In Storytelling, students use computer science to tell fun and interactive stories. Storytelling emphasizes creativity by encouraging club members to tell a unique story each day.
In Friends, students are encouraged to sign up with a friend or make a new friend in the club. Friends emphasizes teamwork by allowing club members to tell the story of how their friendship started and imagine a company together.
In Fashion & Design, students learn how computer science and technology are used in the fashion industry while building fashion-themed programs, like a fashion walk, a stylist tool, and a pattern maker.
In Art, students create animations, interactive artwork, photograph filters, and other exciting, artistic projects.
In Social Media, students create fun social media style applications and games while learning about the computer science concepts that enable these programs to work.
In Sports, students use computer science to simulate extreme sports, make their own fitness gadget commercial, and create commentary for a big sporting event.
In Music & Sound, students use the computer to play musical notes, create a music video, and build an interactive music display while learning how programming is used to create music.
In Game Design, students learn basic video game coding concepts by making different types of games, including racing, platform, launching, and more!
Students create fun and complex animated projects. This is an advanced curriculum, which means it teaches new concepts that are recommended for students who have already participated in at least two other CS First themes.
In this sample activity students animate an ocean wave to create a setting, then tell a story that takes place on the high seas.
In this sample activity students tell a story using the characters from Cartoon Network’s "The Amazing World of Gumball."
Be a designer and programmer – bring the Google logo to life using code.
You may have seen talent shows that allow people to vote on a winner. This screencast will show you how to allow users to vote for a winner in your talent show.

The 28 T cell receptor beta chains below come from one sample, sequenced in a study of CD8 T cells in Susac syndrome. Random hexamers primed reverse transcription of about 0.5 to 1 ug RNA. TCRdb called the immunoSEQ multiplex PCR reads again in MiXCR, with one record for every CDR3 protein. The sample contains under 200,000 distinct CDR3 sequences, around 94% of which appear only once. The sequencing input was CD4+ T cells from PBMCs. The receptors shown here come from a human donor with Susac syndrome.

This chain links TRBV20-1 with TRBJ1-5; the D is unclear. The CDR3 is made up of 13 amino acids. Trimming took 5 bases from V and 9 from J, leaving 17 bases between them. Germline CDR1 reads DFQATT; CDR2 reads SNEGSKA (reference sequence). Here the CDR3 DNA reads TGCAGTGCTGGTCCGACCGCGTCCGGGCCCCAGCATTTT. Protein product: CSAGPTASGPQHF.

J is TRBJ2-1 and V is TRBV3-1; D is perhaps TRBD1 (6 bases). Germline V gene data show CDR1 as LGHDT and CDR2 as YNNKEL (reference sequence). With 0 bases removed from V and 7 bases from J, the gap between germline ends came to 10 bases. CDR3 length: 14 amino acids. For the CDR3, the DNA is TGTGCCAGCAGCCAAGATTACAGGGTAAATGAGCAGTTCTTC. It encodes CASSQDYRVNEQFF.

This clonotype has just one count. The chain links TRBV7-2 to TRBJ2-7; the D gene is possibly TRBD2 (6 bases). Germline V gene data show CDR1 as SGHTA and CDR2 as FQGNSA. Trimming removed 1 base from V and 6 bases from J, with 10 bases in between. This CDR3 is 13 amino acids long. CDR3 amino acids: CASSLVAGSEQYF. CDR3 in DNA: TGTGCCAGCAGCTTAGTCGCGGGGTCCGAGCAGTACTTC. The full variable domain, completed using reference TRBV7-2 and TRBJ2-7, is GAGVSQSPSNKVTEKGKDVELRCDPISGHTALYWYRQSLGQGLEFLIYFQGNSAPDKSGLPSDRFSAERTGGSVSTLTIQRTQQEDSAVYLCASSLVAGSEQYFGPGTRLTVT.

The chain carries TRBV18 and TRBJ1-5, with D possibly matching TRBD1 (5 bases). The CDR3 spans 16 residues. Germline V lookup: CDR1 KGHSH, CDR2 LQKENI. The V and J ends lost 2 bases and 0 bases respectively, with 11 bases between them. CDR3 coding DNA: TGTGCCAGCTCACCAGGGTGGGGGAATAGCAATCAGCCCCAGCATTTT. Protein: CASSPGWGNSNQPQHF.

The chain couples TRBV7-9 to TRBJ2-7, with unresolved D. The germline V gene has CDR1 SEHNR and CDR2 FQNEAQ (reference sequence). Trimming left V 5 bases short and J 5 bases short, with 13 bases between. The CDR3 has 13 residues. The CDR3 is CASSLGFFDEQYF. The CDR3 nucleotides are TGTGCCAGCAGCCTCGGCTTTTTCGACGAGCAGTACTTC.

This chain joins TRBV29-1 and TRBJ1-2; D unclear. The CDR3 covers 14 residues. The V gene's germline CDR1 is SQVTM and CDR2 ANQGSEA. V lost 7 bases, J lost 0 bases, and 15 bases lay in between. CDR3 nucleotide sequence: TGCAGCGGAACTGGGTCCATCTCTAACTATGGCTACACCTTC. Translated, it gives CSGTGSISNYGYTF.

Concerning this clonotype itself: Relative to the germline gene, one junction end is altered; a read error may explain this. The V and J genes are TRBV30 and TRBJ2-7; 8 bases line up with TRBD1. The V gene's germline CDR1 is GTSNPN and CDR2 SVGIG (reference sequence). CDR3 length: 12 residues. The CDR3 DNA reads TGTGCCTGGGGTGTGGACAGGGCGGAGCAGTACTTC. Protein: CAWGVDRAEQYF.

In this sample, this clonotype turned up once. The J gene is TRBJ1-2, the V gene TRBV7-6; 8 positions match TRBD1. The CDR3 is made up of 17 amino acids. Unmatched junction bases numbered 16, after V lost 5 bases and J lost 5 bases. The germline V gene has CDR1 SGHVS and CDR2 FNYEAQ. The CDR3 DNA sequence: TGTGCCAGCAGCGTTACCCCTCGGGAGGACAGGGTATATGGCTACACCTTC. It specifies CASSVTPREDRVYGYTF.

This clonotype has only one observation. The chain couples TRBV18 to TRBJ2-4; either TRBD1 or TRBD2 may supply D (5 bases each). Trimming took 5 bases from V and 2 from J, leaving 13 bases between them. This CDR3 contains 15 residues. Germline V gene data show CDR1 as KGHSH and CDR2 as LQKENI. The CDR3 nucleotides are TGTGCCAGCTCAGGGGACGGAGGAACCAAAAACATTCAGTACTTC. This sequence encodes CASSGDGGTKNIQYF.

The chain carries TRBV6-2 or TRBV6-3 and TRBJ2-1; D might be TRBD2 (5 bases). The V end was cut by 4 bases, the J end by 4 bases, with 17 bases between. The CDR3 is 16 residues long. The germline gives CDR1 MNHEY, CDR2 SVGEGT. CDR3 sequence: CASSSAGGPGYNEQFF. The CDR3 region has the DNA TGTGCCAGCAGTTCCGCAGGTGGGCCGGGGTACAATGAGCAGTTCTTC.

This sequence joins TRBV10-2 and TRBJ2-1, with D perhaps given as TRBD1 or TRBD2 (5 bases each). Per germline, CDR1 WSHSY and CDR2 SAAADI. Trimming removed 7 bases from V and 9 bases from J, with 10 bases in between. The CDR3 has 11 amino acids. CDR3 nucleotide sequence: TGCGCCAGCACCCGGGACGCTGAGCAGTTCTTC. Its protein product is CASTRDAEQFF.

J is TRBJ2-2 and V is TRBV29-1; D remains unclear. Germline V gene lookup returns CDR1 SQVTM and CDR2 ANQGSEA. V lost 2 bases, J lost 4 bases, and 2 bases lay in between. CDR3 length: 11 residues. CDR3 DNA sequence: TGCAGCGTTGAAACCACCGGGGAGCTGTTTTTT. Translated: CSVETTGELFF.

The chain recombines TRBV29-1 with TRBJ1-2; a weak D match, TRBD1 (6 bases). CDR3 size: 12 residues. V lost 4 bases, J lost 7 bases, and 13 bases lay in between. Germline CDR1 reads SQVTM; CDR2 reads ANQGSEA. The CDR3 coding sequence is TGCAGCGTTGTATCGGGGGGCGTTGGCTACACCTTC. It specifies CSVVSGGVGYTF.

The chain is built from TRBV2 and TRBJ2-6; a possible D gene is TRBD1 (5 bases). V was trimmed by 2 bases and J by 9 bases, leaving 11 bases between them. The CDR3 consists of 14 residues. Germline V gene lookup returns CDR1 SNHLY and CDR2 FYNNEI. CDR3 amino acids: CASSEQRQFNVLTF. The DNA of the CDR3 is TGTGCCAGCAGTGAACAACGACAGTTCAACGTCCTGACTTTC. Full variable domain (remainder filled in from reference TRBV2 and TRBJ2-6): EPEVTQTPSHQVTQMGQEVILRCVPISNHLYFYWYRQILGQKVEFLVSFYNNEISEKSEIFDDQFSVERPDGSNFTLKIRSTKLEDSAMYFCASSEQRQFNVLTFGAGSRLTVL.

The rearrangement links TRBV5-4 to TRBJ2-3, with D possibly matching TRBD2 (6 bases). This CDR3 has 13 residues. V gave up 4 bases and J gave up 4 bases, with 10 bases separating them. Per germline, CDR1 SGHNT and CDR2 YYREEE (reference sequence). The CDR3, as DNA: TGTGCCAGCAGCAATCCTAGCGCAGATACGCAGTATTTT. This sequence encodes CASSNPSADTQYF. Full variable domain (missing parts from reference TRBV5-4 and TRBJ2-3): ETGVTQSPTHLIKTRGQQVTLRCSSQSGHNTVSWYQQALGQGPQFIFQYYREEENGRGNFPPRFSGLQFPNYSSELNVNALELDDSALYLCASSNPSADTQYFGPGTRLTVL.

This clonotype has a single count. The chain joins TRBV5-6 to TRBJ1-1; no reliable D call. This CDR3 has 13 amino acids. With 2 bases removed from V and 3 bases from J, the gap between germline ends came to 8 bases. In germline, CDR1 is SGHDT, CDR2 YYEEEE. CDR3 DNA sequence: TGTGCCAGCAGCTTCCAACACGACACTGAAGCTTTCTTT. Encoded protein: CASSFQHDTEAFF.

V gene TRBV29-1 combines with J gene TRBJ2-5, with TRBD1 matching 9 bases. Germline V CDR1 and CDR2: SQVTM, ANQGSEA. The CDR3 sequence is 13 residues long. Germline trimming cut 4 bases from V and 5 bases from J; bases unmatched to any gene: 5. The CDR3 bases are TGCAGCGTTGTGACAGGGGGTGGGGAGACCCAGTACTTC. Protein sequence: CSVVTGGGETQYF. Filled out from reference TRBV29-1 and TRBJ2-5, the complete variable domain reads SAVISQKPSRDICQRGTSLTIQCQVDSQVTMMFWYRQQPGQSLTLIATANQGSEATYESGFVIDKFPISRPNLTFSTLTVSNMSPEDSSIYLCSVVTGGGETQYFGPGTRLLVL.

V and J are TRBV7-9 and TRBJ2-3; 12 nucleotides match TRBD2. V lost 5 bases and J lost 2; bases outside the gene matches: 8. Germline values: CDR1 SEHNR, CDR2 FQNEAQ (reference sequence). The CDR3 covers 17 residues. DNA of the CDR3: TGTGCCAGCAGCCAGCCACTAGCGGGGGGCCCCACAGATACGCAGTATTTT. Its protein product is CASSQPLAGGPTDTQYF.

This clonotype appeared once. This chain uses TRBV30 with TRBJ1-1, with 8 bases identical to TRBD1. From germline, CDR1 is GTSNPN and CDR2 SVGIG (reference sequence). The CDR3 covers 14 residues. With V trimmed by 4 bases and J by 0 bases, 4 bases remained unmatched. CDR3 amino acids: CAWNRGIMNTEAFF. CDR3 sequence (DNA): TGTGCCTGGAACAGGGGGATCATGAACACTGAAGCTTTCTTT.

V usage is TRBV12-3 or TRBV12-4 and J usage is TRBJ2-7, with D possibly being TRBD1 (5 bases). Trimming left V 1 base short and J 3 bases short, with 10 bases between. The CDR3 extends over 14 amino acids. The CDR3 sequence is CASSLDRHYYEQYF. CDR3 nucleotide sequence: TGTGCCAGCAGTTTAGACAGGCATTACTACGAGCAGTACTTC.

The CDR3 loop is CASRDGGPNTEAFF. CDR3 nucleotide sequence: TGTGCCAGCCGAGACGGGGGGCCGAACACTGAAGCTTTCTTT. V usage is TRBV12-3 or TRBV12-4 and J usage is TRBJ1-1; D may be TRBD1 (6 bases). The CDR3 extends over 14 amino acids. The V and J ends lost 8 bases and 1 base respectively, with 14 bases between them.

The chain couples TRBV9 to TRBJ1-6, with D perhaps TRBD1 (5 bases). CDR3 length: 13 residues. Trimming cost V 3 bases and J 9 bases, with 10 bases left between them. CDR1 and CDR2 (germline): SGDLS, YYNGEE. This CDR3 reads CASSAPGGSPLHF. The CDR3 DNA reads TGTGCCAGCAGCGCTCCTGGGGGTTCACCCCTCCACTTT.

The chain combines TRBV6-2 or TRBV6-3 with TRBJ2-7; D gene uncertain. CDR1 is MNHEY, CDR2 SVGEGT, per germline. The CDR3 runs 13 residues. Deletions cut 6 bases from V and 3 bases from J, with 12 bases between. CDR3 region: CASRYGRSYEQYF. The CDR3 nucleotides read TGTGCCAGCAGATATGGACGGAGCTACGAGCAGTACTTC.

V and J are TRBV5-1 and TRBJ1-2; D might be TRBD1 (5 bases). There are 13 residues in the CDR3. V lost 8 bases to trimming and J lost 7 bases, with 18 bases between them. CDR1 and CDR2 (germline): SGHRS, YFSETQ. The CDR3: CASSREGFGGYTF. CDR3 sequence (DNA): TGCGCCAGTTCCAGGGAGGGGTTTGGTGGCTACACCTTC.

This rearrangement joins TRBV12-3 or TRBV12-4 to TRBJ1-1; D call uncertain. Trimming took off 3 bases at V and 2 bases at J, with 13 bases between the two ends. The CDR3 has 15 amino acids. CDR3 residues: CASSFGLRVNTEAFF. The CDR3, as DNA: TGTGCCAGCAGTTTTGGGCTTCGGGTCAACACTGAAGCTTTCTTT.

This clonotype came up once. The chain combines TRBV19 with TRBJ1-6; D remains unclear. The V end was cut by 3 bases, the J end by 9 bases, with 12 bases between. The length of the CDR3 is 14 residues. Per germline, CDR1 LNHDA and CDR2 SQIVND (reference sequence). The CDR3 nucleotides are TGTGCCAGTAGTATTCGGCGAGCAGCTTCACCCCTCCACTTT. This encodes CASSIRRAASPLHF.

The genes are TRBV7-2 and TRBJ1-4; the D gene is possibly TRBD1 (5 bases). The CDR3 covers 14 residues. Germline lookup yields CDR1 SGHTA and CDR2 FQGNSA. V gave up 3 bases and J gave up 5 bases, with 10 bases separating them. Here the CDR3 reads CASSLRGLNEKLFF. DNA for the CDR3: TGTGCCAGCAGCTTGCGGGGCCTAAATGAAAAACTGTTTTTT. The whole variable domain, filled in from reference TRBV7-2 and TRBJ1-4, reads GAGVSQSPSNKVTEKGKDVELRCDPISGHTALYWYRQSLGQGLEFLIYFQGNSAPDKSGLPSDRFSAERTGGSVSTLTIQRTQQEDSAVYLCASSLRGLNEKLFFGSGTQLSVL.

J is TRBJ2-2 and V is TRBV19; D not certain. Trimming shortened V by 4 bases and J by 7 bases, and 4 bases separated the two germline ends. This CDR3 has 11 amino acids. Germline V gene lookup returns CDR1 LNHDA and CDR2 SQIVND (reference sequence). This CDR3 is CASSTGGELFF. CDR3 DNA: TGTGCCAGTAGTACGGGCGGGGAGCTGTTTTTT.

Users will vote for a winner by clicking on a button sprite. This example uses the checkmark, but you can use any button sprite you like. When people click on the button, it will instruct the computer to cast a vote for a sprite. To make that happen, use the “when this sprite is clicked” event. Now, the program needs to keep track of how many votes each sprite receives. In computer science, an element that keeps track of things, such as a score or number of votes, is called a “variable.”
To make a variable in Scratch, click on the data menu, then choose “make a variable.”
You need to name your variable, and it makes sense to name it something that tells what it does--this can make it easier for other people to understand your code if you work together on a project. In this example, the variable keeps track of how many votes the dog gets, so it’s named “dog votes.” Choose a name for your variable that makes sense for your project. Every time the sprite is clicked, the sprite’s vote count should go up by one. To make that happen, put the “change by“ block under the “when this sprite is clicked” block. In this case the block is set to “dog votes,” but yours will be set to the variable you made.
To see what the variable is holding, click the checkmark next to it. Then, the variable and the number it contains will show up in your project!
Test your code. When you click on the checkmark, the sprite’s votes should go up.
Great! Do the same for all the other sprites in your talent show. Now, it’s your turn. Add sprites that work as buttons the user can use to vote for a talent show participant. Create a variable for votes for each sprite.